Over the last few years I’ve engaged with this issue of agnosticism with a close philosopher friend who directed me to the eminent 20th-century Austrian philosopher, Ludwig Wittgenstein. Wittgenstein stresses the importance of holding onto epistemological humility in Philosophical Investigations (426):
Here again we get the same thing as in set theory: the form of expression we use seems to have been designed for a god, who knows what we cannot know; he sees the whole of each of those infinite series and he sees into human consciousness. For us, of course, these forms of expression are like pontificals which we may put on, but cannot do much with, since we lack the effective power that would give these vestments meaning and purpose.
In the actual use of expression we make detours, we go by side roads. We see the straight highway before us, but of course we cannot use it, because it is permanently closed.1
It seems that Wittgenstein is telling us that both our language and our ability to know are significantly limited, thus necessitating a self-reflective hint of humility in how we argue for/hold onto various ideas. I see this fitting perfectly with a healthy Christian agnosticism, as Barth expresses in his Dogmatics in Outline,
Christian faith has to do with the object, with God the Father, the Son, and the Holy Spirit, of which the Creed speaks. Of course it is of the nature and being of this object, of God the Father, the Son and the Holy Spirit, that He cannot be known by the powers of human knowledge, but is apprehensible and apprehended solely because of His own freedom, decision and action.2
This is not to say that we stop our pursuit of the knowledge of God, but that while we pursue a better knowledge—a knowledge that, when coupled with action, has the potential to transform lives and deliver those who are oppressed from their oppressors—we must always hold onto that which is most central to the Christian faith: the grace and love of God. We can and should disagree with one another, as diversity is part of what potentially makes the Church so effective, counter-cultural, welcoming and healthy, but we should also take very seriously the fact that none of us will ever know everything.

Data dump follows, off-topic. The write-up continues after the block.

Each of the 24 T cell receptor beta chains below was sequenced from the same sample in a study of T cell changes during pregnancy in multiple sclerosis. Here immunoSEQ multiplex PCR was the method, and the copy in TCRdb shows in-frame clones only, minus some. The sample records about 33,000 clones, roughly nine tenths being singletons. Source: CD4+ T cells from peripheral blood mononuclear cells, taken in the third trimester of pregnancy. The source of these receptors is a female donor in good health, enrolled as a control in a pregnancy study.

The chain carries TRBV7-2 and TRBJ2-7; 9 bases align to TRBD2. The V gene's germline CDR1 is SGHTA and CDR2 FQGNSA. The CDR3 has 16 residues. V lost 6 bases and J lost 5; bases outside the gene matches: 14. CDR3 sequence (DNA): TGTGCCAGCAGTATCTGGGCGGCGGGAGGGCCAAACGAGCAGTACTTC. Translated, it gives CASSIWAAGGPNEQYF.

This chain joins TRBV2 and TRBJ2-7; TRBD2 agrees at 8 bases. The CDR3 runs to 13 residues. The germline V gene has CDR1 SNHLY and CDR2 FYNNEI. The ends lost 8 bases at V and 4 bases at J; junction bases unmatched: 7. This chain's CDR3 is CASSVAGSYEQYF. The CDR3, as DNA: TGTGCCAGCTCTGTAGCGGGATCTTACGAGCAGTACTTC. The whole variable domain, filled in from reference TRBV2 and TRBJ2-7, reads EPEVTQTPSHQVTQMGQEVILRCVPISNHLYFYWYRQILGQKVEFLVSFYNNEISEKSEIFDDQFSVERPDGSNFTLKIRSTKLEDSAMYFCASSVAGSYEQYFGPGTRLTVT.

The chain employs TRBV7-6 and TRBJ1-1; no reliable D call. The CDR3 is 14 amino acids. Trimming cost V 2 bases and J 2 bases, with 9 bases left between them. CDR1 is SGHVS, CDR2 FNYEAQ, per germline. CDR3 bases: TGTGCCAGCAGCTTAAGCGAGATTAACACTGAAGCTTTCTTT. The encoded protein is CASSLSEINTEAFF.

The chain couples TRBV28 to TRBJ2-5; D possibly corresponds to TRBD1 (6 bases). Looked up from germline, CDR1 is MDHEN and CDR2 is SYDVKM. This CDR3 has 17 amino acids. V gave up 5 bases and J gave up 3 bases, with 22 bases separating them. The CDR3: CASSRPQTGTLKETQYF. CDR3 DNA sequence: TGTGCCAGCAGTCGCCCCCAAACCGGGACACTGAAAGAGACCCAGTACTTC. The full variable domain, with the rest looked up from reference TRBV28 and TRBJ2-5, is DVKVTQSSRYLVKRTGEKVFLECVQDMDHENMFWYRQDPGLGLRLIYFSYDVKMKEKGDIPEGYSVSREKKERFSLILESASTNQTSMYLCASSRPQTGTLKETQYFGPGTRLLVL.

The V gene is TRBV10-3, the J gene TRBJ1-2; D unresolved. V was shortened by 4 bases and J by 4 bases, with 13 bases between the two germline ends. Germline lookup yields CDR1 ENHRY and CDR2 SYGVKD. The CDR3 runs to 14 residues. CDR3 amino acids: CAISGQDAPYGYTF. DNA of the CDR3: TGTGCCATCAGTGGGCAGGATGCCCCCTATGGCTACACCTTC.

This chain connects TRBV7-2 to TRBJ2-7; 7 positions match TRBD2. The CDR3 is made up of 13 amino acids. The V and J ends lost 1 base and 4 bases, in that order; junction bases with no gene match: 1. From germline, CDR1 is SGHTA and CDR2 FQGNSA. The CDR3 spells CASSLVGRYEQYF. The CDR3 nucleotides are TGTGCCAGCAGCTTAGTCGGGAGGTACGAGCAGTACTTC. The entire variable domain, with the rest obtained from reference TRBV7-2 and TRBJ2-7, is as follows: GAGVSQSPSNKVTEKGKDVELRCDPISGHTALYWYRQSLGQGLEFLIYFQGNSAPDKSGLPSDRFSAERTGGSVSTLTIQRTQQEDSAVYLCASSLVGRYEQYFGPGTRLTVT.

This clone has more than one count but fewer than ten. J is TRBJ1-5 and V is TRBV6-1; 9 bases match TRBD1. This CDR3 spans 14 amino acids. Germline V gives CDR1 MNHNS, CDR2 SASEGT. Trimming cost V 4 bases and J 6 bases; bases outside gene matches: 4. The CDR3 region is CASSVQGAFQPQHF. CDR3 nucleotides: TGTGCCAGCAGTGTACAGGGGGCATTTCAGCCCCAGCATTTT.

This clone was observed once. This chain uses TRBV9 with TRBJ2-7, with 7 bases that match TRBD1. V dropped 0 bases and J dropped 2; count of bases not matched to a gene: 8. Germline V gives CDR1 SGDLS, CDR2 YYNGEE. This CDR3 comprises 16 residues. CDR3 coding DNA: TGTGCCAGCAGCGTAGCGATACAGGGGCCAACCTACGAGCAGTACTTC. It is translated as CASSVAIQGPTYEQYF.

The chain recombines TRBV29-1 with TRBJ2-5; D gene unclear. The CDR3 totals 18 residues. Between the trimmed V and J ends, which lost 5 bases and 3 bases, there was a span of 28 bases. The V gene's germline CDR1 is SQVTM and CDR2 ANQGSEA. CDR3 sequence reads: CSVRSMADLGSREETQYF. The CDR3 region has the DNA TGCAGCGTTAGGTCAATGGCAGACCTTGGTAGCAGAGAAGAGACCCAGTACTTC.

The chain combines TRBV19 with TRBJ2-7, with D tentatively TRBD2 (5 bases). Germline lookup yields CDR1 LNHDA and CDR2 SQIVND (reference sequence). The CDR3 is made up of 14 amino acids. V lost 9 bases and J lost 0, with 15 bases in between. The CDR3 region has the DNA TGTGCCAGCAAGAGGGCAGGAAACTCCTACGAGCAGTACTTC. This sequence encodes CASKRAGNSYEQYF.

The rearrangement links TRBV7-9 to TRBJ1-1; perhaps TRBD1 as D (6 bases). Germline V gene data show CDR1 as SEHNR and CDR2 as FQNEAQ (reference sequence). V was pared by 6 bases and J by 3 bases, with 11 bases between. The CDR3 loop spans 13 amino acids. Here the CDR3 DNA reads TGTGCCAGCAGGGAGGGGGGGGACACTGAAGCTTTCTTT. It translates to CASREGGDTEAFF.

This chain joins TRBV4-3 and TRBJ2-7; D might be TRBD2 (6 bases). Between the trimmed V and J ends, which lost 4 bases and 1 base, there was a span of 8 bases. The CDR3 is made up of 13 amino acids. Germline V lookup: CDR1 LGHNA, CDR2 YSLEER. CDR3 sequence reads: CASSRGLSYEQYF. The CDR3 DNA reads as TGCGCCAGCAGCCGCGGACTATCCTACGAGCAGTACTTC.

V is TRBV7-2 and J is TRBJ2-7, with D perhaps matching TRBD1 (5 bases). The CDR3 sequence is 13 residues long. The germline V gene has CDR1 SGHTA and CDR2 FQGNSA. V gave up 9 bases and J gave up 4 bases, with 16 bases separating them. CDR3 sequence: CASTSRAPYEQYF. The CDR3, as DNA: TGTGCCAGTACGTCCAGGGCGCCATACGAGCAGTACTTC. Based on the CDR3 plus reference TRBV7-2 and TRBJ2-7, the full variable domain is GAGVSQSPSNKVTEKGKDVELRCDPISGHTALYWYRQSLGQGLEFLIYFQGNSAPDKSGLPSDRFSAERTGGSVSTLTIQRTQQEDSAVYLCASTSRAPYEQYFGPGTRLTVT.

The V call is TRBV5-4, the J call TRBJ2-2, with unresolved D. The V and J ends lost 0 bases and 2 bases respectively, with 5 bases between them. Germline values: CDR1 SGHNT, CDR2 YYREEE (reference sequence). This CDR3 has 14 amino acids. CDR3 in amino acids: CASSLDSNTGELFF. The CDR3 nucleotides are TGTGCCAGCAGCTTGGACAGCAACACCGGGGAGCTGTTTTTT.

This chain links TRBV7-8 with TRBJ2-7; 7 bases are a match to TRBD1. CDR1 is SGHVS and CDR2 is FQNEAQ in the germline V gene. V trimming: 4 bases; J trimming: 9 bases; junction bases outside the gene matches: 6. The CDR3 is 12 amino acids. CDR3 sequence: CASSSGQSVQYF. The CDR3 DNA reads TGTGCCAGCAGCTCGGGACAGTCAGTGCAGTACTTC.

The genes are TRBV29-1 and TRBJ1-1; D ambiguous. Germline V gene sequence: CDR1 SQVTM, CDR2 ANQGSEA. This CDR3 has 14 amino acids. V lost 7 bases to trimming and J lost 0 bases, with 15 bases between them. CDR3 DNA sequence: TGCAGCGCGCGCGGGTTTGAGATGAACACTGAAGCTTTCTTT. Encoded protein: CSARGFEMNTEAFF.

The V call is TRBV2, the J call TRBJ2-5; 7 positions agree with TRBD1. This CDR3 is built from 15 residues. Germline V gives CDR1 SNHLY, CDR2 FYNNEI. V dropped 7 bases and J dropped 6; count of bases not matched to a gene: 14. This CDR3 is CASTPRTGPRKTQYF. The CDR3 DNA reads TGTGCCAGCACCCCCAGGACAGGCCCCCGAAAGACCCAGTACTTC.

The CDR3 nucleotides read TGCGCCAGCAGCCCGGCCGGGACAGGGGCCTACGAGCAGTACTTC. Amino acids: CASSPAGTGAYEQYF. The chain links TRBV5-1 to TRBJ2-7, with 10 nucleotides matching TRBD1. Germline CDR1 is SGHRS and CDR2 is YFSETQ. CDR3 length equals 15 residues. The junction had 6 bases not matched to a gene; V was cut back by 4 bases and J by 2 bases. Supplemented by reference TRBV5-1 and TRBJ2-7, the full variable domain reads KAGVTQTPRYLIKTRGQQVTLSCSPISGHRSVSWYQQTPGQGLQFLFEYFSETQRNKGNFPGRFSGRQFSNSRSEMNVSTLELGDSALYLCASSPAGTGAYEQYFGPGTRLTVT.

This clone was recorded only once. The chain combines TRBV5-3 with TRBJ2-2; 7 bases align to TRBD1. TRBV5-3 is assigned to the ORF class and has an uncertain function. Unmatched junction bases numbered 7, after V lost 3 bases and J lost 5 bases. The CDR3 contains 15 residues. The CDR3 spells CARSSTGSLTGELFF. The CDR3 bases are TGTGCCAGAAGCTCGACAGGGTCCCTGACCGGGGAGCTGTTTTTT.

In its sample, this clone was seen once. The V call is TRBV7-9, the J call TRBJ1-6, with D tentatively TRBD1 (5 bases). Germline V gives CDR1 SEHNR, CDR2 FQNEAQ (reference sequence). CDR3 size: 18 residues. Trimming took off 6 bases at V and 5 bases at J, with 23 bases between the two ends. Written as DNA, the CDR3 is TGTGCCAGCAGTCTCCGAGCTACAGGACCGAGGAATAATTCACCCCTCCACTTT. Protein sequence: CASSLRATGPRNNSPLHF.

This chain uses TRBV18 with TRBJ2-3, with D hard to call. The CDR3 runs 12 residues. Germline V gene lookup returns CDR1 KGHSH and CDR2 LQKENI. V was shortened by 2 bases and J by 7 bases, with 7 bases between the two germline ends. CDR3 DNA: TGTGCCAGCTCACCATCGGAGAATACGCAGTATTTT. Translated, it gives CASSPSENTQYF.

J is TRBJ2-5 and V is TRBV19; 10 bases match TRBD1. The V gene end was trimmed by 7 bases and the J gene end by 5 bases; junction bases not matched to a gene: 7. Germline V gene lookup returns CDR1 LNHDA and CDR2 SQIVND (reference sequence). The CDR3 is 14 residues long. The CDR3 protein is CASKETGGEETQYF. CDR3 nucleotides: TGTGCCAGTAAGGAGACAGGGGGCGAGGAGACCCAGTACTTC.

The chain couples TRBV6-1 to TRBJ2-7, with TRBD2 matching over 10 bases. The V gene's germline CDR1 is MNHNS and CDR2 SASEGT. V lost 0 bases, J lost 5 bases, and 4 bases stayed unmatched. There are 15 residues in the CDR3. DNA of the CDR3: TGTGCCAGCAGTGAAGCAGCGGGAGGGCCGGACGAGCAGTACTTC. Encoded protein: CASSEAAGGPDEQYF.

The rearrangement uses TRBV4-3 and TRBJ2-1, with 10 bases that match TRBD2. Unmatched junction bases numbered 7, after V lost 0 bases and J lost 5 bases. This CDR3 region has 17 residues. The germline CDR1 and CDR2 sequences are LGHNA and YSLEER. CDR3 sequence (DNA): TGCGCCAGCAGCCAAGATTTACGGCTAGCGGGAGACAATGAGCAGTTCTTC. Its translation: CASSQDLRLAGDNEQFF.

We believe in one God, the Father All Governing, creator of heaven and earth, of all things visible and invisible;
And in one Lord Jesus Christ, the only-begotten Son of God, begotten from the Father before all time, Light from Light, true God from true God, begotten not created, of the same essence as the Father, through Whom all things came into being, Who for us [humans] and because of our salvation came down from heaven, and was incarnate by the Holy Spirit and the Virgin Mary and became human. He was crucified for us under Pontius Pilate, and suffered and was buried, and rose on the third day, according to the Scriptures, and ascended to heaven, and sits on the right hand of the Father, and will come again with glory to judge the living and dead. His Kingdom shall have no end.
And in the Holy Spirit, the Lord and life-giver, Who proceeds from the Father, Who is worshiped and glorified together with the Father and Son, Who spoke through the prophets; and in one, holy, catholic and apostolic Church. We confess on baptism for the remission of sins. We look forward to the resurrection of the dead and the life of the world to come. Amen.3
1. Ludwig Wittgenstein, Philosophical Investigations, translated by G. E. M. Anscombe (Oxford: Basil Blackwell, 1953), 127e.
2. Karl Barth, Dogmatics in Outline, translated by Colin E. Gunton (London: SCM Press, 1949), 15.
3. John H. Leith, ed., Creeds of the Churches (Louisville: Westminster John Knox Press, 1982), 33.